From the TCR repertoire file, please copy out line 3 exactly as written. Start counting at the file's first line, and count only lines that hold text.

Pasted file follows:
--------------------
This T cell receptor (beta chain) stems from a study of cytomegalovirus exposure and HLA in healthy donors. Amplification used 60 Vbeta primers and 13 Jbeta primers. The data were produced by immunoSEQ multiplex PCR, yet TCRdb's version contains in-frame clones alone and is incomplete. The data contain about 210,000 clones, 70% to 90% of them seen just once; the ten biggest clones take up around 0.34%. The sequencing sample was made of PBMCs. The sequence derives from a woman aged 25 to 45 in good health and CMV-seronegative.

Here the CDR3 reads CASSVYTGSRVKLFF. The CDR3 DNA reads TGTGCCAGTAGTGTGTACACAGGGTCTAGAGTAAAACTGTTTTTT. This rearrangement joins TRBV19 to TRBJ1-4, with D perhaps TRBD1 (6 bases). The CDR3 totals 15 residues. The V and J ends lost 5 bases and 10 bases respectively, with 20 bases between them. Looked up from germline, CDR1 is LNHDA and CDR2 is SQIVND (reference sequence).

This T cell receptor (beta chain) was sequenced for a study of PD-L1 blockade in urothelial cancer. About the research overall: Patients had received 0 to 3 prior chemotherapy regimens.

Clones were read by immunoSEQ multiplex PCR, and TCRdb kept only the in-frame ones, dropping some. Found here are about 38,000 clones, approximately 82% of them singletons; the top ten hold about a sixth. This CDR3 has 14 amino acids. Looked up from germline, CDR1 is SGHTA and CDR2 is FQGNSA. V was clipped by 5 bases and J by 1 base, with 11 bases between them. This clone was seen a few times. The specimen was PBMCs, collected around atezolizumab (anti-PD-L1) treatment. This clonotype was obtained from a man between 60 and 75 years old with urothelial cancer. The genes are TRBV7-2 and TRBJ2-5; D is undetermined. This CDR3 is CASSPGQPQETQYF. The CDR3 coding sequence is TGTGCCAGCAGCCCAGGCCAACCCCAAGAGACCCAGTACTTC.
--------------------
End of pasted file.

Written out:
This T cell receptor (beta chain) was sequenced for a study of PD-L1 blockade in urothelial cancer. About the research overall: Patients had received 0 to 3 prior chemotherapy regimens.